Factors Affecting Mobility of Copper in Soil-Water Matrices
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Copper is applied to many crops as a fungicide/bactericide, including plasticulture tomato growing operations. Field tests have shown that copper is sometimes found in ground water near these fields. Therefore, a laboratory study was undertaken to determine if this copper can result from plasticulture application and to determine the mechanisms that account for the movement through soil to the subsurface. From the factors that may affect this mobility process; TOC, dryness and its temperature cycle and water content of the soil were selected for study. These factors were investigated in both batch and continuous flow (column) processes. Copper mobility through soil columns was associated with TOC mobility, and soil drying had a major effect on both copper and TOC mobility. The concentration of copper eluted from columns containing dried soils was up to 20 times higher from those containing wet soils. The extent of dryness was found to affect mobility. First-flush-pattern for both copper and TOC from the columns was observed in all columns studies. In this research the copper mobility through the A- and B-horizon of Bojac sandy loam from the Eastern Shore of Virginia was studied. This study included both batch and column processes. The effects of pH, TOC and humic substances were investigated. The mobility of copper was found to be higher through A-horizon soil. The pH was found to have a considerable effect on the mobility of copper and TOC. The highest mobility of copper was achieved at pH 6.24 and its mobility through both soil horizons was associated with the mobility of TOC. A study of the humic substances indicated that fulvic acids had 4 times higher adsorption capacity for copper than humic acids. The association between fulvic acids and copper, coupled with the mobility of TOC and fulvic acids in the soil, accounted for transport of copper through soil columns.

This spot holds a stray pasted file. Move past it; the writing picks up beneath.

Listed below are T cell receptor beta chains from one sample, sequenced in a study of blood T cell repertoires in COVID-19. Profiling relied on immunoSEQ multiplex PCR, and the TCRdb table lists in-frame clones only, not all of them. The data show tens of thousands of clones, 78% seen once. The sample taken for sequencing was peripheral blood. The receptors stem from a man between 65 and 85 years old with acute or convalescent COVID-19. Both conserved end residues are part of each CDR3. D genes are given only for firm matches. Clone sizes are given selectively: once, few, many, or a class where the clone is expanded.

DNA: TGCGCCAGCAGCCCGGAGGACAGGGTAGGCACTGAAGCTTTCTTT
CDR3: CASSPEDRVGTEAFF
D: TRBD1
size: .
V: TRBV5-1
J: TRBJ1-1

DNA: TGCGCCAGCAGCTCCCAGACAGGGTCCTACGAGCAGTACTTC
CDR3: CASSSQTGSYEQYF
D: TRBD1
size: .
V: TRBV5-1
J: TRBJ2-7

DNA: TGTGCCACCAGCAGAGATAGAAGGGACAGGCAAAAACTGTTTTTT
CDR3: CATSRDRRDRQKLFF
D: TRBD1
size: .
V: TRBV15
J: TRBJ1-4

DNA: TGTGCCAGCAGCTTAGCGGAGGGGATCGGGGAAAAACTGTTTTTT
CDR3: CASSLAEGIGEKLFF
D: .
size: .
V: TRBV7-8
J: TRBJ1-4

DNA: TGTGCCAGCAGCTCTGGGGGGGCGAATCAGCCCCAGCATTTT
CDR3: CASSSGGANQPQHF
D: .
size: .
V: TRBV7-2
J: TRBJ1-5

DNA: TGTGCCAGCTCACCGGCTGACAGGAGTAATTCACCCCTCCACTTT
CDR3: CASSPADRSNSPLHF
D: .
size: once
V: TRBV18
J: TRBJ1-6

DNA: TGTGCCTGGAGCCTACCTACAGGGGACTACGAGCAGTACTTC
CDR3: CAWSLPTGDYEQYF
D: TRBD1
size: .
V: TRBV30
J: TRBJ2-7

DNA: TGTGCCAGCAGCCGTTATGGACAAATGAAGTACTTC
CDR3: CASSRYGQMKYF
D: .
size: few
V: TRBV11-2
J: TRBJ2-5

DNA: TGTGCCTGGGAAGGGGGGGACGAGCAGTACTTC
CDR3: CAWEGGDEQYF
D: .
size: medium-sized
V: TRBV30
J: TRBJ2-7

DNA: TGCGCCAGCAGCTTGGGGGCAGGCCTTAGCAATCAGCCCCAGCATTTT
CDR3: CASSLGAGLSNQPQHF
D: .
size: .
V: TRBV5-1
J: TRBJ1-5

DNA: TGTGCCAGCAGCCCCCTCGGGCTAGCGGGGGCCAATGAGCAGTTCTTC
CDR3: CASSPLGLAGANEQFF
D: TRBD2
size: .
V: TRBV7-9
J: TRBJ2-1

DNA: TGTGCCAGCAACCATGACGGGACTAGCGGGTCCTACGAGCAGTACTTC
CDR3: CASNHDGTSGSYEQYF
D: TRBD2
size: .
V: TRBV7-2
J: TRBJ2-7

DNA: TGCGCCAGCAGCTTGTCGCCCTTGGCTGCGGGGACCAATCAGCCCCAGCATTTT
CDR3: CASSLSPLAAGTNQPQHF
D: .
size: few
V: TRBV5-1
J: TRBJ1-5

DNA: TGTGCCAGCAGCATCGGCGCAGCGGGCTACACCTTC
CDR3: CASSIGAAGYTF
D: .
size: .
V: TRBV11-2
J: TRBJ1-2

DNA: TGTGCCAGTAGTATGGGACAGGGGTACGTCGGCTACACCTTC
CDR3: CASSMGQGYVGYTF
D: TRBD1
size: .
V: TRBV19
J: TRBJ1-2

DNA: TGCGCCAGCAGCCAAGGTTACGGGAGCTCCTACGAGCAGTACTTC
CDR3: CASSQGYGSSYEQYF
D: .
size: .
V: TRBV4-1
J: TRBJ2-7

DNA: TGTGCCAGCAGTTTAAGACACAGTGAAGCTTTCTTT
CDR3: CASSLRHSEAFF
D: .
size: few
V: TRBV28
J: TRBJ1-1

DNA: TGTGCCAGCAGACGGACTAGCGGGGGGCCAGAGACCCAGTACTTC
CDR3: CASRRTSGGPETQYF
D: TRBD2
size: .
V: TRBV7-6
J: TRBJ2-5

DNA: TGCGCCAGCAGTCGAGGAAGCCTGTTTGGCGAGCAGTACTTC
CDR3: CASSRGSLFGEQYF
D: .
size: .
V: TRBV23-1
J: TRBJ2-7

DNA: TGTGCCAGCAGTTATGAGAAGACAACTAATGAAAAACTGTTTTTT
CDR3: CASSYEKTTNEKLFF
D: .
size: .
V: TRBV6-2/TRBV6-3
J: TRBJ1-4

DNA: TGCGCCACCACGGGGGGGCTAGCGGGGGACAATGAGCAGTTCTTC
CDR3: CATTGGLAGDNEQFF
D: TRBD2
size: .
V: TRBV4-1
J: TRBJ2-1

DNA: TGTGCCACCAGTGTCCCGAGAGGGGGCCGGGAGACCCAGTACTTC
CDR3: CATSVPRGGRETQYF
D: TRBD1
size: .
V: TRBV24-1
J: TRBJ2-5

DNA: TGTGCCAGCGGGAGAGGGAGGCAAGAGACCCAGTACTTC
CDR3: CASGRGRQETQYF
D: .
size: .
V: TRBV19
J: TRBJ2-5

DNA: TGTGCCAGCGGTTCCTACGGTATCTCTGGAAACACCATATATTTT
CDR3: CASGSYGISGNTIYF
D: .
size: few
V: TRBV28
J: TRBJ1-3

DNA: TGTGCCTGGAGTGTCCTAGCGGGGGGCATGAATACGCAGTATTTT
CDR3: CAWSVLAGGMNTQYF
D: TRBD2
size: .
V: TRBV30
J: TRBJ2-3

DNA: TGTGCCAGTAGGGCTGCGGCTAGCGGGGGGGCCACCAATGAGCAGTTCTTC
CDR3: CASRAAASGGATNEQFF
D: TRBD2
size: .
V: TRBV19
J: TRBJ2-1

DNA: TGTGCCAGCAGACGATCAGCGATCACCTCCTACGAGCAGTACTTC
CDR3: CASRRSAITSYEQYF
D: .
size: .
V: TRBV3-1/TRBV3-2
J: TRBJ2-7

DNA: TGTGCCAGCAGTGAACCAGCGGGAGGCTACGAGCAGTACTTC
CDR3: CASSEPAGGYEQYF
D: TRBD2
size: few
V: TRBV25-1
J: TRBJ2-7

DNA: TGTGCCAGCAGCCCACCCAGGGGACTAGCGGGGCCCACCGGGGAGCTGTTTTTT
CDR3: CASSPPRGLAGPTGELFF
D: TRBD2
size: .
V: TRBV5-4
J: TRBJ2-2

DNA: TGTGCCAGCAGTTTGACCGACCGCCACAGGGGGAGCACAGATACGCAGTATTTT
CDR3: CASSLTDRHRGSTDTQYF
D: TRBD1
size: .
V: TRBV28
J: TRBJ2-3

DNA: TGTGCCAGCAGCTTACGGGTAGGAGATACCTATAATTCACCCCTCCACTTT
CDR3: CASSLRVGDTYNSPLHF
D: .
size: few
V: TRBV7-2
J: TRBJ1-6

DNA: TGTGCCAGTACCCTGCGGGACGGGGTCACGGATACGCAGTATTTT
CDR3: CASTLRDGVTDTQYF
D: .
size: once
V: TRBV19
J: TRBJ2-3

- Doctoral Dissertations